Why Peter Drucker is one of our most influential management thinkers

To mark 50 years of MT, here's the first in a series looking back at the best business brains since 1966.

by Andrew Saunders
Credit: Getty Images
Credit: Getty Images

Managers get a raw deal these days – the 21st century is all about being a leader, an entrepreneur, an innovator, a disruptor. No one with an ounce of ambition wants a job title with the ‘M’ word in it any more. Which is a shame because, as the works of Peter Ferdinand Drucker – perhaps the first, certainly one of the most influential management thinkers – show, the discipline may be unfashionable but it still has a great deal to contribute.

Drucker – who practically invented management as a subject worthy of academic study – was a kind of organisational ecologist. A pragmatic thinker more interested in people than things, he preferred ‘looking out of the window to see what was visible but not yet seen’ to espousing clever-sounding theories.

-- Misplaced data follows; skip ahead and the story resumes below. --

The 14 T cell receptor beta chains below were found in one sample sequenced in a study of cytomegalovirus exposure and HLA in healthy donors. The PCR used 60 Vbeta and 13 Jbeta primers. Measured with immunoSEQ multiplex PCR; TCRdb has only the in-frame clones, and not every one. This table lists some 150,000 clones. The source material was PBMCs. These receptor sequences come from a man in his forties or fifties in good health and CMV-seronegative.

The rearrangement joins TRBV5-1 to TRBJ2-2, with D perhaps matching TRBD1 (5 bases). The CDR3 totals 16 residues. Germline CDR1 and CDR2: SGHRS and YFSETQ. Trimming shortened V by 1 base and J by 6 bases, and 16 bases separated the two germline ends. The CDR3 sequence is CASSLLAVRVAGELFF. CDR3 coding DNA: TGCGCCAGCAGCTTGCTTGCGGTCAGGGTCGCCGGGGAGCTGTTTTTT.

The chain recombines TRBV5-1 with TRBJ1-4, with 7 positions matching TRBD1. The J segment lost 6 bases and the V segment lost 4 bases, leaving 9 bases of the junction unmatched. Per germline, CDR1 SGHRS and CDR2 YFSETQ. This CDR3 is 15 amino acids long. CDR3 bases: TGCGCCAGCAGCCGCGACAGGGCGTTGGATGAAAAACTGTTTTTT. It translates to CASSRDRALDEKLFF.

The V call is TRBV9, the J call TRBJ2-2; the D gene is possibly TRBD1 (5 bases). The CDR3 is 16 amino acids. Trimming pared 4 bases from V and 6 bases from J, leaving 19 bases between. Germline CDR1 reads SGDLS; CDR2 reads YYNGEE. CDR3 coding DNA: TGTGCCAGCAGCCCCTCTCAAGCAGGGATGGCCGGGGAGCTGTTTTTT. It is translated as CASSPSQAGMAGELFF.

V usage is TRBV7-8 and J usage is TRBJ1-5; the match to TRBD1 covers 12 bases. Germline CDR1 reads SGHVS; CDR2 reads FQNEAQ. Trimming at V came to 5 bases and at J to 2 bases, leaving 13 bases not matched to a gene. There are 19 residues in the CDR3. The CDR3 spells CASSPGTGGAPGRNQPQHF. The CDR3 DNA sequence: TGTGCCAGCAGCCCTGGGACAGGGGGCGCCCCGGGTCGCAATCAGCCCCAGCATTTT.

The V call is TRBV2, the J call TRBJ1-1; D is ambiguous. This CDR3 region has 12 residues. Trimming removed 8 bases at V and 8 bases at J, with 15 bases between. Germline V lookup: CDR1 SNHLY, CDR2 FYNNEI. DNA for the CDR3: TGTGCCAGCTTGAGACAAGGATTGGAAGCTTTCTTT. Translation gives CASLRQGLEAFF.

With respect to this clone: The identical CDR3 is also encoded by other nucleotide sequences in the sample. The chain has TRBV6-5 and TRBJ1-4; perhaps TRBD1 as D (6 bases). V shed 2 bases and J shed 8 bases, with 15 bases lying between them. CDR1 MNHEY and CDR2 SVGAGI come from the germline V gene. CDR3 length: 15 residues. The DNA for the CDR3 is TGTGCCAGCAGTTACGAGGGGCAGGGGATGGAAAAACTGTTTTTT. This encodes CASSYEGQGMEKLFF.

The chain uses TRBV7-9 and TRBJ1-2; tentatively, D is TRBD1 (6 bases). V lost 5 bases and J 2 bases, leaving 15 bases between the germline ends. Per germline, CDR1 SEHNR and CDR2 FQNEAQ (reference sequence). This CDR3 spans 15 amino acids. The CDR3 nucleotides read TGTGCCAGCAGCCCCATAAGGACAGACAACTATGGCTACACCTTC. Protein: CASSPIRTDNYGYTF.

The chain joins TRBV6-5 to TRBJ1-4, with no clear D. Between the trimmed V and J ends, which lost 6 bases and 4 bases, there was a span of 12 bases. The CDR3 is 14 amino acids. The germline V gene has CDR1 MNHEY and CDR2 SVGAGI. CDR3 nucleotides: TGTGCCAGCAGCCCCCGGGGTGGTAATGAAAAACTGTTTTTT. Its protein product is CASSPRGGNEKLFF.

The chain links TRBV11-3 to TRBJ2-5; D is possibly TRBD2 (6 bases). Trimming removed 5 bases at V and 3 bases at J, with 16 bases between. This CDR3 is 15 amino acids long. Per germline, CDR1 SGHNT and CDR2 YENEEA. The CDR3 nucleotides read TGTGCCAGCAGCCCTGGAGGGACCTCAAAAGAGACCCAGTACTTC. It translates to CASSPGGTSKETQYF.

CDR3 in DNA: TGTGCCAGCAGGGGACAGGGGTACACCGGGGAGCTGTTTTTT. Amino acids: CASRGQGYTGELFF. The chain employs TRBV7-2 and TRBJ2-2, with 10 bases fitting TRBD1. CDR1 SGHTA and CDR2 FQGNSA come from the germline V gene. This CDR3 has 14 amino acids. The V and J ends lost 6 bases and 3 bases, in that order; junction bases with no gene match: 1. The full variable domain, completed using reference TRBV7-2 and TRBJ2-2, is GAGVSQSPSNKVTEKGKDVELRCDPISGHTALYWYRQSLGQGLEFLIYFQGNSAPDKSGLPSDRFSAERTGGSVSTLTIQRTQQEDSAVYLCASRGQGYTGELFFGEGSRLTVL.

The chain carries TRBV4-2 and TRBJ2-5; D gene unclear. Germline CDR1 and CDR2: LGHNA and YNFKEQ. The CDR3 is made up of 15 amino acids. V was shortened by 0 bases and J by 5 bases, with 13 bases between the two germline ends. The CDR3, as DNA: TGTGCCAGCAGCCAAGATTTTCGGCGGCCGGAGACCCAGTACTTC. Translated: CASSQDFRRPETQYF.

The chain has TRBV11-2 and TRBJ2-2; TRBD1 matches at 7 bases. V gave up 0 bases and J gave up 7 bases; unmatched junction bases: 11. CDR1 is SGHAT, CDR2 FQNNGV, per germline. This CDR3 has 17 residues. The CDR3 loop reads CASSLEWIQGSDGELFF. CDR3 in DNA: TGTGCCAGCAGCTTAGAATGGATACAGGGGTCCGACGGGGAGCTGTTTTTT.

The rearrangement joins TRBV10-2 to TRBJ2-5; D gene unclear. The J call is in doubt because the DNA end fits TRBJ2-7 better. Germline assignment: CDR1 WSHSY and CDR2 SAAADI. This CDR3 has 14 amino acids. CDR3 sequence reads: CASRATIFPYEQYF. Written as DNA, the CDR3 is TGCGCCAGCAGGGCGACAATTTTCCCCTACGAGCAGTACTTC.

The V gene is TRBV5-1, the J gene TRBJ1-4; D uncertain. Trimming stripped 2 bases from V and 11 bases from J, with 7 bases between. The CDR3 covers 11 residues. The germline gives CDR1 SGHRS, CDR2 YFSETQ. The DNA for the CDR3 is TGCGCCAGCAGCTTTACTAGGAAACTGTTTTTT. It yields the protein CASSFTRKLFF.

Born in Vienna in 1909, Drucker escaped to Britain in 1933 and lived most of his life in America. He came of classic liberal intellectual stock – his father was friends with the economists Joseph Schumpeter and Friedrich Hayek, whose ideas influenced the young Peter and at the same time set him on a rather different path. ‘I was more interested in the behaviour of people than the behaviour of commodity prices,’ he once said.

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